Waiting for your recent Amazon order, only to find that your package is in the “Shipping Now” stage? What could that mean?
Below, we explain what “Shipping Now” means, when this means you can expect your package, and more about Amazon’s shipping methods in 2022!
“Shipping Now” means that your order is ready, packaged or in the process of being packaged, and is often waiting at an Amazon warehouse to be shipped. Your payment method has been verified, you’ve likely been charged, and your order will soon be on its way to you.
There’s a lot you should know about what “Shipping Now” really means — and we go into detail about it below!
On average, you cannot cancel an Amazon order once it is “Shipping Now”. While it’s very hard to do so, you might have some success at speaking with Amazon’s Customer Service and letting them know your situation.
If you want to cancel your order, you really should try to cancel it when it’s still in the beginning stages after ordering. For example, “Preparing For Shipment” is a better timeframe to easily cancel your order than “Shipping Now”!
Yes, this can be normal, depending on your situation! If you’ve ordered from a seller on Amazon, your order could be stuck in the “Shipping Now” phase. This is common.
Sellers, which can be small to large businesses, likely won’t have the number of workers that Amazon does. Amazon can quickly get through the “Shipping Now” phase. Sellers may not.
It will take sellers a longer time to process this order and actually ship the package out to you, especially if it’s the weekend. You have no need to worry! However, if this continues for longer, you might want to pay special attention to your order to see what’s going on.
“Preparing for Shipment” comes before “Shipping Now” and is quite different. Often, “Preparing for Shipment” is one of the first phases that your Amazon order will go through.
During this time, your order has been received. You likely have not been charged yet. Therefore, if you’re going to try to cancel your order, this is the best time to do so.
“Preparing for Shipment” is the beginning stage where Amazon, or a seller, is preparing all items and getting ready for what comes next.
“Shipping Now”, meanwhile, means that your items are all packaged (or are currently being packaged). A shipping label has been printed. You have been charged and your package is ready to go — and will soon be on its way to you!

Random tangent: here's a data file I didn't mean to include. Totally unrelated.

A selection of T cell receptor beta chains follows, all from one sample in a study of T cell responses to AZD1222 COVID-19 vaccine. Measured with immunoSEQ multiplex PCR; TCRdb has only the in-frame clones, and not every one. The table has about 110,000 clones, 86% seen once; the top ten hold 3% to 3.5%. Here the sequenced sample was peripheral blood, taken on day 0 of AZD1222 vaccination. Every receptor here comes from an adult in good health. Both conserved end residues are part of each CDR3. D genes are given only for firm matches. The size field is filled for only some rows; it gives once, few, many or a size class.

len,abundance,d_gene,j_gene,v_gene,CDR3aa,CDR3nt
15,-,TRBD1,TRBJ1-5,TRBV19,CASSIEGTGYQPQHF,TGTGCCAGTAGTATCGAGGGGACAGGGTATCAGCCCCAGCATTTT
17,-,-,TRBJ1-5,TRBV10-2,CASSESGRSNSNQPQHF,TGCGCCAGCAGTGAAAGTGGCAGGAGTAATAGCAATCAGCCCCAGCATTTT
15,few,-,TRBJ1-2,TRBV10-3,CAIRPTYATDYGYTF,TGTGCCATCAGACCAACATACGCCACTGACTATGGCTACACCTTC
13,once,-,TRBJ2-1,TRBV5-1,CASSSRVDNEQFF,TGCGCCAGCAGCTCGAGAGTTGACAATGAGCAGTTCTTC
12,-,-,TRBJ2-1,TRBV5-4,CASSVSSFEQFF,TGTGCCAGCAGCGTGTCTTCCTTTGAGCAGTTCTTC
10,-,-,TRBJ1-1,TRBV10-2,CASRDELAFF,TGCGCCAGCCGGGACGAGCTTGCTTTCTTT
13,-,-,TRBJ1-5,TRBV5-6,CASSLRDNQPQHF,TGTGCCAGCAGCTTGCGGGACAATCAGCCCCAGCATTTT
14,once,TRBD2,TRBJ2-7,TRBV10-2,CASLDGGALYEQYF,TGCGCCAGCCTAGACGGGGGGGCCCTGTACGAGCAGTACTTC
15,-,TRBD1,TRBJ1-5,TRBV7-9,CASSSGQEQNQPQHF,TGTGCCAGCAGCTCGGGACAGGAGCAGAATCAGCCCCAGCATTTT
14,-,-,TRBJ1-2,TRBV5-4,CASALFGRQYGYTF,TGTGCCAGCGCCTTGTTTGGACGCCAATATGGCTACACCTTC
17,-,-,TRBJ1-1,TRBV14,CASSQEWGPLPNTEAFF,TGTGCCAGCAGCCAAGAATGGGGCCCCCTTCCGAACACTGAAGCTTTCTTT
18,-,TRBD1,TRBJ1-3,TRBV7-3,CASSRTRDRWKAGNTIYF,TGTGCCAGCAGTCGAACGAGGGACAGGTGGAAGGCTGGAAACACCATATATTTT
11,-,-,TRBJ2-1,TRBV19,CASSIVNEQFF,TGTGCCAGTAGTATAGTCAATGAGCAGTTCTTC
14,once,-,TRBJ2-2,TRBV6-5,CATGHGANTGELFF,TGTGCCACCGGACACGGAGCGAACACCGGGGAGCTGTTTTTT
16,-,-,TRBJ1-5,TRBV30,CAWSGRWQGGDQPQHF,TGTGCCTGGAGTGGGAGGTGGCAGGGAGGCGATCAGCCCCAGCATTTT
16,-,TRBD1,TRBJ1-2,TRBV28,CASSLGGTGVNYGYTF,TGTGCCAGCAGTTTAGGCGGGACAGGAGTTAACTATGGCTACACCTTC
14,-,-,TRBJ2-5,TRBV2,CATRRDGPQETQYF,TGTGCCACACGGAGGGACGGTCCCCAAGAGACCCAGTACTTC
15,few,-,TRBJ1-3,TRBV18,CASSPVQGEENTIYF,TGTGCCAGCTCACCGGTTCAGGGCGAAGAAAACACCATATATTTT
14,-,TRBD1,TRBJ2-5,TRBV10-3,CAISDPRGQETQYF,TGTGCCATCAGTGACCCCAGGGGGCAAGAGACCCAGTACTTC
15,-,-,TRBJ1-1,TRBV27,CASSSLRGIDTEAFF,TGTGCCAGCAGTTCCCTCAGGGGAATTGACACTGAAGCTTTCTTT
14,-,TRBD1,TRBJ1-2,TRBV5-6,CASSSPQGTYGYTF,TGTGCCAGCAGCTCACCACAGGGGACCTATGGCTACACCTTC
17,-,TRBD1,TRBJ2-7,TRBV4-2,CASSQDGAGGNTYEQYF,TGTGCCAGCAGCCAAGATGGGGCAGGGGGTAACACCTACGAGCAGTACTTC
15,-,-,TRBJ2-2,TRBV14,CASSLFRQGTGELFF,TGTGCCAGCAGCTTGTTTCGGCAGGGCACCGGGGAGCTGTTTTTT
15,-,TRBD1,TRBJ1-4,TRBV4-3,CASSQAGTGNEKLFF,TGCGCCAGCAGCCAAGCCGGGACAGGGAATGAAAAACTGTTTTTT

Once your order has completed the “Shipping Now” phase on Amazon, your order will then say it has been “Shipped”. When this happens, your package is now completely in the hands of a mail carrier and is on its way to being delivered to you.
Once your order is “Shipped”, you can begin to track your package to better understand when you’ll receive it. The time frame can obviously vary.
While it seems like the “Shipping Now” phase would also mean that your order is being shipped, this isn’t the case. Don’t assume your order is actually on its way to you until you get a notification that your order is “Shipped”.
“Shipping Now” just means that your order is packaged and ready to go — but not that it’s actually in the possession of a mail carrier yet!
Often, once your order enters the “Shipping Now” phase, much is out of your hands. You likely won’t be able to change the time and date of your delivery. Everything has already been done and your order is just waiting to be shipped during this part.
If you’re very concerned about your package, you can always get in contact with Amazon Customer Service to let them know what’s going on.
However, if you ever want to change the time and date of your delivery, you should try to do this as early as possible after ordering, preferably before the “Shipping Now” phase!
Amazon’s “Shipping Now” means that your order is packaged or in the process of being packaged and is ready to be shipped. Your payment method has been verified, you have likely been charged, and you can soon expect a mail carrier to begin shipping your package to you.
Welcome to CompanyScouts! I am Jake, the founder of CompanyScouts. I hold an Msc in Economics and Business Administration. With a deep interest in the consumer segment, I strive to help people get to know their favorite companies even better.